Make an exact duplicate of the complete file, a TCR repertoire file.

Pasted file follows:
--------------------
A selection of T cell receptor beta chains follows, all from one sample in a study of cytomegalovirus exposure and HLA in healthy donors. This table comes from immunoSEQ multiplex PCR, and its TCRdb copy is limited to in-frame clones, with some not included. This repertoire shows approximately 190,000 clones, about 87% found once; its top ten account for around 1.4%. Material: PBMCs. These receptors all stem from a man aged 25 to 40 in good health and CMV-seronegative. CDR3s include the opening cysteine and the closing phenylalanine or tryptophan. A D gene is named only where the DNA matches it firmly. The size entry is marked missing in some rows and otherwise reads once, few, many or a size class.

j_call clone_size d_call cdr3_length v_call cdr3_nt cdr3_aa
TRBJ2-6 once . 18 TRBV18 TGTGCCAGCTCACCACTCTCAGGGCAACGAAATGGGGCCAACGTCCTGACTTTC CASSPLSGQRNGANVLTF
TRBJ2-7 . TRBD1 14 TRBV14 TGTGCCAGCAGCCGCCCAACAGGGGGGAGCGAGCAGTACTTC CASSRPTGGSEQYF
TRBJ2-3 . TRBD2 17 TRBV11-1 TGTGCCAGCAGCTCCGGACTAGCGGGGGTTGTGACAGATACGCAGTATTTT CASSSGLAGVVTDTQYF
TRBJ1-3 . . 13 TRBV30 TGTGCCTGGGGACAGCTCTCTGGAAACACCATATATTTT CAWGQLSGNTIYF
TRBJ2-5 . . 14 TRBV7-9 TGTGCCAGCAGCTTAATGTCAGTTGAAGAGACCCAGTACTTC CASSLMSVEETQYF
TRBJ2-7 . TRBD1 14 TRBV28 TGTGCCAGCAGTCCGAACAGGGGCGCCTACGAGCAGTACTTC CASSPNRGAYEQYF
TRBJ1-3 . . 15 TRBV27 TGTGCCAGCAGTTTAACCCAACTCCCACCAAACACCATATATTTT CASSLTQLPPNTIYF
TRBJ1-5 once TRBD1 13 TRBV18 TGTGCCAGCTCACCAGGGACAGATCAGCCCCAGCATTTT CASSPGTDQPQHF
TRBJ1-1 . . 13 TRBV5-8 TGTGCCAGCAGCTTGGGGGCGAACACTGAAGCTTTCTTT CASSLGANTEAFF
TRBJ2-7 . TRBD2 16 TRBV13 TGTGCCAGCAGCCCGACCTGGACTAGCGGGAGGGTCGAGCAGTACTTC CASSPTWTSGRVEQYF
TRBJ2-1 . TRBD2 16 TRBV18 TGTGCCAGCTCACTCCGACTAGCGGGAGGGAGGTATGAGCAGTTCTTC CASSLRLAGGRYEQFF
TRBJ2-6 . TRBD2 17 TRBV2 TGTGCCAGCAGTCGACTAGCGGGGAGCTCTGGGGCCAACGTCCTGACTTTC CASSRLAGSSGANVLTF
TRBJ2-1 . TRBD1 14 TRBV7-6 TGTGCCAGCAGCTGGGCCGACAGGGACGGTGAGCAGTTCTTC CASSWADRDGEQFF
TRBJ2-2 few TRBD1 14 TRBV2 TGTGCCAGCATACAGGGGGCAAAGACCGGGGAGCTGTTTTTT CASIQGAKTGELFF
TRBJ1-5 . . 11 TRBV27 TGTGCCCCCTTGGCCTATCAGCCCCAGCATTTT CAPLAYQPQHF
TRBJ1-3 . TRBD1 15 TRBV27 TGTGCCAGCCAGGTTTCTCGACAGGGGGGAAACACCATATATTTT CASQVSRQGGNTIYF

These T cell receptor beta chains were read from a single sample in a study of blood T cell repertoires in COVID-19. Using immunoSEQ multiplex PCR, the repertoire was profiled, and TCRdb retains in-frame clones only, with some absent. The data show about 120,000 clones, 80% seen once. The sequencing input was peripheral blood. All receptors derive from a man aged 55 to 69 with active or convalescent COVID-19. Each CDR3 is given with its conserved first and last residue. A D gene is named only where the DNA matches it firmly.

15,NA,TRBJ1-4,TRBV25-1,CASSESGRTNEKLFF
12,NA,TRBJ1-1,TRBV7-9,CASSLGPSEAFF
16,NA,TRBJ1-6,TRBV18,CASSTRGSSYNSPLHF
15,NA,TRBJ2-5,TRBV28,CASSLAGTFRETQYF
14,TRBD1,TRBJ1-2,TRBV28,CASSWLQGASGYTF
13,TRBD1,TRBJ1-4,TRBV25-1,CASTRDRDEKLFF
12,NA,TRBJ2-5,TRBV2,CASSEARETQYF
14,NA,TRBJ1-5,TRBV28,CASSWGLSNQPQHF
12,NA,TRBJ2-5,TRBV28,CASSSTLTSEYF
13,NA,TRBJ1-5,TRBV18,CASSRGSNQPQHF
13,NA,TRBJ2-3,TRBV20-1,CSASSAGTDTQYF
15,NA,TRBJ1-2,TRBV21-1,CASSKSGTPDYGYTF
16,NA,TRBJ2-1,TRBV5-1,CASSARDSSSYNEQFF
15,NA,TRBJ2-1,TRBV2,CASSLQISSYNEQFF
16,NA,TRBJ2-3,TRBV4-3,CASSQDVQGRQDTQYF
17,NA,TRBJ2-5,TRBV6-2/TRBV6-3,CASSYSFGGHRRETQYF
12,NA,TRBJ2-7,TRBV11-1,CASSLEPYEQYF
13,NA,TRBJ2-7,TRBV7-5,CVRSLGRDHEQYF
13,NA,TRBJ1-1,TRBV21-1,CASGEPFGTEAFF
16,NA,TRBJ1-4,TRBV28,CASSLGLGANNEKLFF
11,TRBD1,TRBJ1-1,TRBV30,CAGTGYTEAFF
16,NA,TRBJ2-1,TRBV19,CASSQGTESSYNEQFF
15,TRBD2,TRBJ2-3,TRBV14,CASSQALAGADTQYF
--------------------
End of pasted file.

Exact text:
A selection of T cell receptor beta chains follows, all from one sample in a study of cytomegalovirus exposure and HLA in healthy donors. This table comes from immunoSEQ multiplex PCR, and its TCRdb copy is limited to in-frame clones, with some not included. This repertoire shows approximately 190,000 clones, about 87% found once; its top ten account for around 1.4%. Material: PBMCs. These receptors all stem from a man aged 25 to 40 in good health and CMV-seronegative. CDR3s include the opening cysteine and the closing phenylalanine or tryptophan. A D gene is named only where the DNA matches it firmly. The size entry is marked missing in some rows and otherwise reads once, few, many or a size class.

j_call clone_size d_call cdr3_length v_call cdr3_nt cdr3_aa
TRBJ2-6 once . 18 TRBV18 TGTGCCAGCTCACCACTCTCAGGGCAACGAAATGGGGCCAACGTCCTGACTTTC CASSPLSGQRNGANVLTF
TRBJ2-7 . TRBD1 14 TRBV14 TGTGCCAGCAGCCGCCCAACAGGGGGGAGCGAGCAGTACTTC CASSRPTGGSEQYF
TRBJ2-3 . TRBD2 17 TRBV11-1 TGTGCCAGCAGCTCCGGACTAGCGGGGGTTGTGACAGATACGCAGTATTTT CASSSGLAGVVTDTQYF
TRBJ1-3 . . 13 TRBV30 TGTGCCTGGGGACAGCTCTCTGGAAACACCATATATTTT CAWGQLSGNTIYF
TRBJ2-5 . . 14 TRBV7-9 TGTGCCAGCAGCTTAATGTCAGTTGAAGAGACCCAGTACTTC CASSLMSVEETQYF
TRBJ2-7 . TRBD1 14 TRBV28 TGTGCCAGCAGTCCGAACAGGGGCGCCTACGAGCAGTACTTC CASSPNRGAYEQYF
TRBJ1-3 . . 15 TRBV27 TGTGCCAGCAGTTTAACCCAACTCCCACCAAACACCATATATTTT CASSLTQLPPNTIYF
TRBJ1-5 once TRBD1 13 TRBV18 TGTGCCAGCTCACCAGGGACAGATCAGCCCCAGCATTTT CASSPGTDQPQHF
TRBJ1-1 . . 13 TRBV5-8 TGTGCCAGCAGCTTGGGGGCGAACACTGAAGCTTTCTTT CASSLGANTEAFF
TRBJ2-7 . TRBD2 16 TRBV13 TGTGCCAGCAGCCCGACCTGGACTAGCGGGAGGGTCGAGCAGTACTTC CASSPTWTSGRVEQYF
TRBJ2-1 . TRBD2 16 TRBV18 TGTGCCAGCTCACTCCGACTAGCGGGAGGGAGGTATGAGCAGTTCTTC CASSLRLAGGRYEQFF
TRBJ2-6 . TRBD2 17 TRBV2 TGTGCCAGCAGTCGACTAGCGGGGAGCTCTGGGGCCAACGTCCTGACTTTC CASSRLAGSSGANVLTF
TRBJ2-1 . TRBD1 14 TRBV7-6 TGTGCCAGCAGCTGGGCCGACAGGGACGGTGAGCAGTTCTTC CASSWADRDGEQFF
TRBJ2-2 few TRBD1 14 TRBV2 TGTGCCAGCATACAGGGGGCAAAGACCGGGGAGCTGTTTTTT CASIQGAKTGELFF
TRBJ1-5 . . 11 TRBV27 TGTGCCCCCTTGGCCTATCAGCCCCAGCATTTT CAPLAYQPQHF
TRBJ1-3 . TRBD1 15 TRBV27 TGTGCCAGCCAGGTTTCTCGACAGGGGGGAAACACCATATATTTT CASQVSRQGGNTIYF

These T cell receptor beta chains were read from a single sample in a study of blood T cell repertoires in COVID-19. Using immunoSEQ multiplex PCR, the repertoire was profiled, and TCRdb retains in-frame clones only, with some absent. The data show about 120,000 clones, 80% seen once. The sequencing input was peripheral blood. All receptors derive from a man aged 55 to 69 with active or convalescent COVID-19. Each CDR3 is given with its conserved first and last residue. A D gene is named only where the DNA matches it firmly.

15,NA,TRBJ1-4,TRBV25-1,CASSESGRTNEKLFF
12,NA,TRBJ1-1,TRBV7-9,CASSLGPSEAFF
16,NA,TRBJ1-6,TRBV18,CASSTRGSSYNSPLHF
15,NA,TRBJ2-5,TRBV28,CASSLAGTFRETQYF
14,TRBD1,TRBJ1-2,TRBV28,CASSWLQGASGYTF
13,TRBD1,TRBJ1-4,TRBV25-1,CASTRDRDEKLFF
12,NA,TRBJ2-5,TRBV2,CASSEARETQYF
14,NA,TRBJ1-5,TRBV28,CASSWGLSNQPQHF
12,NA,TRBJ2-5,TRBV28,CASSSTLTSEYF
13,NA,TRBJ1-5,TRBV18,CASSRGSNQPQHF
13,NA,TRBJ2-3,TRBV20-1,CSASSAGTDTQYF
15,NA,TRBJ1-2,TRBV21-1,CASSKSGTPDYGYTF
16,NA,TRBJ2-1,TRBV5-1,CASSARDSSSYNEQFF
15,NA,TRBJ2-1,TRBV2,CASSLQISSYNEQFF
16,NA,TRBJ2-3,TRBV4-3,CASSQDVQGRQDTQYF
17,NA,TRBJ2-5,TRBV6-2/TRBV6-3,CASSYSFGGHRRETQYF
12,NA,TRBJ2-7,TRBV11-1,CASSLEPYEQYF
13,NA,TRBJ2-7,TRBV7-5,CVRSLGRDHEQYF
13,NA,TRBJ1-1,TRBV21-1,CASGEPFGTEAFF
16,NA,TRBJ1-4,TRBV28,CASSLGLGANNEKLFF
11,TRBD1,TRBJ1-1,TRBV30,CAGTGYTEAFF
16,NA,TRBJ2-1,TRBV19,CASSQGTESSYNEQFF
15,TRBD2,TRBJ2-3,TRBV14,CASSQALAGADTQYF